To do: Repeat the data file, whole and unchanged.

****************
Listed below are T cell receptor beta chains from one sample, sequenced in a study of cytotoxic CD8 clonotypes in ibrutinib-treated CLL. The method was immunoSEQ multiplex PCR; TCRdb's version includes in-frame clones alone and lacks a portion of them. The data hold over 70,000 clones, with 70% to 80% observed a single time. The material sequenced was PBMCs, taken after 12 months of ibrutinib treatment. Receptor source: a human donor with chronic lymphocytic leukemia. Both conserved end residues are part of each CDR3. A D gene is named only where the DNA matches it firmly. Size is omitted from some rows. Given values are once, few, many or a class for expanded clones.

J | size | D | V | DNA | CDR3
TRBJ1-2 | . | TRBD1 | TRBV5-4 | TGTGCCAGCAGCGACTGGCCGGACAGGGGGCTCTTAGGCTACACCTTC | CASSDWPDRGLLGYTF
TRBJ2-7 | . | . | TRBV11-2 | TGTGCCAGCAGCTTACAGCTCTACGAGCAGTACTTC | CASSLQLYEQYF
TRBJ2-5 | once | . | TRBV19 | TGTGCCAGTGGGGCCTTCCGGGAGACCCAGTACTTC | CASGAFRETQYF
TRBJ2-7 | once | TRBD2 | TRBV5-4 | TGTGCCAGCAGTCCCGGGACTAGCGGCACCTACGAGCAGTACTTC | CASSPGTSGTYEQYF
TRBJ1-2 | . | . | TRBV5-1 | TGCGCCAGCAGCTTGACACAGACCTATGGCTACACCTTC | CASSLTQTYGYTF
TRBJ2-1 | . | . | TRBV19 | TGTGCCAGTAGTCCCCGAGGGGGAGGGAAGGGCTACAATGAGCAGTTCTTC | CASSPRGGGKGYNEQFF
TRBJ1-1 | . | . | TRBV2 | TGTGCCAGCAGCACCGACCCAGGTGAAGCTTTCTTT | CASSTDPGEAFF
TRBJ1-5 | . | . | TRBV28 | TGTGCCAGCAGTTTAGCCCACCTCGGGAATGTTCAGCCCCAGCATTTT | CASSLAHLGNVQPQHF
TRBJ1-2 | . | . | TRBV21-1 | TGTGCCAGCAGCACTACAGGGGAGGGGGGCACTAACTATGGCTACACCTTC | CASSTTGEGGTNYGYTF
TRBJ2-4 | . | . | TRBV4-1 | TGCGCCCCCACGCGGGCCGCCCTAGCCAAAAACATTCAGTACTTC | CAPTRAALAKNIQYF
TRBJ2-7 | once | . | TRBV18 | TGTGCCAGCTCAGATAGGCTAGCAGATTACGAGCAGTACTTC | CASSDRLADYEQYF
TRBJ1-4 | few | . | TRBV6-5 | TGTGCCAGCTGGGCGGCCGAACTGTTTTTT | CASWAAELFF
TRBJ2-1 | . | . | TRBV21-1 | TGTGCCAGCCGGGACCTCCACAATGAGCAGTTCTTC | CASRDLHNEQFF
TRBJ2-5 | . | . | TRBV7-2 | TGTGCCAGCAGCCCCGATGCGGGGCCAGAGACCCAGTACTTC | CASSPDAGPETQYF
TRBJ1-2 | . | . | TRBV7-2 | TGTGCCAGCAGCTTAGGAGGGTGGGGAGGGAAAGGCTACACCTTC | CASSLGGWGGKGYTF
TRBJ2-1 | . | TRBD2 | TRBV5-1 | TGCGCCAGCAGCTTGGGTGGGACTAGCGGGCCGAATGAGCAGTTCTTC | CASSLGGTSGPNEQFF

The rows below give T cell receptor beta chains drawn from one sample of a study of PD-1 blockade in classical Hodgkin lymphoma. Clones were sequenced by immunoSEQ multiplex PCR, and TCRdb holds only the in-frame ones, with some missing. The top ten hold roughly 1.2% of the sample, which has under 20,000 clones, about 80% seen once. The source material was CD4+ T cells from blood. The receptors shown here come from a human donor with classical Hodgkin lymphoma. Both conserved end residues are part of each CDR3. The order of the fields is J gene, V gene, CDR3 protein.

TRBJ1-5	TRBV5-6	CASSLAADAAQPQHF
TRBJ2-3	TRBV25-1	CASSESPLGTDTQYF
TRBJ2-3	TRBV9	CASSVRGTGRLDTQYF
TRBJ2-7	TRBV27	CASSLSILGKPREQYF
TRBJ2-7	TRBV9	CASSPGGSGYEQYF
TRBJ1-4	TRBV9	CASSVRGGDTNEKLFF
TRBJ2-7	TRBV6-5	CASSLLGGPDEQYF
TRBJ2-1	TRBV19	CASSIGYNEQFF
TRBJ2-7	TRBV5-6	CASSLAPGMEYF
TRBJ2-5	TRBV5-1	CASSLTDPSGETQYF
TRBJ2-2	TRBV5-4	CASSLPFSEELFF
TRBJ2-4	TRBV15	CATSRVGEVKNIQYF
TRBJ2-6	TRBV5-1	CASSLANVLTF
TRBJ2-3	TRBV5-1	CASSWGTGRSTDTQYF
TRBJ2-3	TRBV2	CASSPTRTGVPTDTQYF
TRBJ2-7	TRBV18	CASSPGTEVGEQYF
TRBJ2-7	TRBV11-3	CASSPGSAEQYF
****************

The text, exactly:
Listed below are T cell receptor beta chains from one sample, sequenced in a study of cytotoxic CD8 clonotypes in ibrutinib-treated CLL. The method was immunoSEQ multiplex PCR; TCRdb's version includes in-frame clones alone and lacks a portion of them. The data hold over 70,000 clones, with 70% to 80% observed a single time. The material sequenced was PBMCs, taken after 12 months of ibrutinib treatment. Receptor source: a human donor with chronic lymphocytic leukemia. Both conserved end residues are part of each CDR3. A D gene is named only where the DNA matches it firmly. Size is omitted from some rows. Given values are once, few, many or a class for expanded clones.

J | size | D | V | DNA | CDR3
TRBJ1-2 | . | TRBD1 | TRBV5-4 | TGTGCCAGCAGCGACTGGCCGGACAGGGGGCTCTTAGGCTACACCTTC | CASSDWPDRGLLGYTF
TRBJ2-7 | . | . | TRBV11-2 | TGTGCCAGCAGCTTACAGCTCTACGAGCAGTACTTC | CASSLQLYEQYF
TRBJ2-5 | once | . | TRBV19 | TGTGCCAGTGGGGCCTTCCGGGAGACCCAGTACTTC | CASGAFRETQYF
TRBJ2-7 | once | TRBD2 | TRBV5-4 | TGTGCCAGCAGTCCCGGGACTAGCGGCACCTACGAGCAGTACTTC | CASSPGTSGTYEQYF
TRBJ1-2 | . | . | TRBV5-1 | TGCGCCAGCAGCTTGACACAGACCTATGGCTACACCTTC | CASSLTQTYGYTF
TRBJ2-1 | . | . | TRBV19 | TGTGCCAGTAGTCCCCGAGGGGGAGGGAAGGGCTACAATGAGCAGTTCTTC | CASSPRGGGKGYNEQFF
TRBJ1-1 | . | . | TRBV2 | TGTGCCAGCAGCACCGACCCAGGTGAAGCTTTCTTT | CASSTDPGEAFF
TRBJ1-5 | . | . | TRBV28 | TGTGCCAGCAGTTTAGCCCACCTCGGGAATGTTCAGCCCCAGCATTTT | CASSLAHLGNVQPQHF
TRBJ1-2 | . | . | TRBV21-1 | TGTGCCAGCAGCACTACAGGGGAGGGGGGCACTAACTATGGCTACACCTTC | CASSTTGEGGTNYGYTF
TRBJ2-4 | . | . | TRBV4-1 | TGCGCCCCCACGCGGGCCGCCCTAGCCAAAAACATTCAGTACTTC | CAPTRAALAKNIQYF
TRBJ2-7 | once | . | TRBV18 | TGTGCCAGCTCAGATAGGCTAGCAGATTACGAGCAGTACTTC | CASSDRLADYEQYF
TRBJ1-4 | few | . | TRBV6-5 | TGTGCCAGCTGGGCGGCCGAACTGTTTTTT | CASWAAELFF
TRBJ2-1 | . | . | TRBV21-1 | TGTGCCAGCCGGGACCTCCACAATGAGCAGTTCTTC | CASRDLHNEQFF
TRBJ2-5 | . | . | TRBV7-2 | TGTGCCAGCAGCCCCGATGCGGGGCCAGAGACCCAGTACTTC | CASSPDAGPETQYF
TRBJ1-2 | . | . | TRBV7-2 | TGTGCCAGCAGCTTAGGAGGGTGGGGAGGGAAAGGCTACACCTTC | CASSLGGWGGKGYTF
TRBJ2-1 | . | TRBD2 | TRBV5-1 | TGCGCCAGCAGCTTGGGTGGGACTAGCGGGCCGAATGAGCAGTTCTTC | CASSLGGTSGPNEQFF

The rows below give T cell receptor beta chains drawn from one sample of a study of PD-1 blockade in classical Hodgkin lymphoma. Clones were sequenced by immunoSEQ multiplex PCR, and TCRdb holds only the in-frame ones, with some missing. The top ten hold roughly 1.2% of the sample, which has under 20,000 clones, about 80% seen once. The source material was CD4+ T cells from blood. The receptors shown here come from a human donor with classical Hodgkin lymphoma. Both conserved end residues are part of each CDR3. The order of the fields is J gene, V gene, CDR3 protein.

TRBJ1-5	TRBV5-6	CASSLAADAAQPQHF
TRBJ2-3	TRBV25-1	CASSESPLGTDTQYF
TRBJ2-3	TRBV9	CASSVRGTGRLDTQYF
TRBJ2-7	TRBV27	CASSLSILGKPREQYF
TRBJ2-7	TRBV9	CASSPGGSGYEQYF
TRBJ1-4	TRBV9	CASSVRGGDTNEKLFF
TRBJ2-7	TRBV6-5	CASSLLGGPDEQYF
TRBJ2-1	TRBV19	CASSIGYNEQFF
TRBJ2-7	TRBV5-6	CASSLAPGMEYF
TRBJ2-5	TRBV5-1	CASSLTDPSGETQYF
TRBJ2-2	TRBV5-4	CASSLPFSEELFF
TRBJ2-4	TRBV15	CATSRVGEVKNIQYF
TRBJ2-6	TRBV5-1	CASSLANVLTF
TRBJ2-3	TRBV5-1	CASSWGTGRSTDTQYF
TRBJ2-3	TRBV2	CASSPTRTGVPTDTQYF
TRBJ2-7	TRBV18	CASSPGTEVGEQYF
TRBJ2-7	TRBV11-3	CASSPGSAEQYF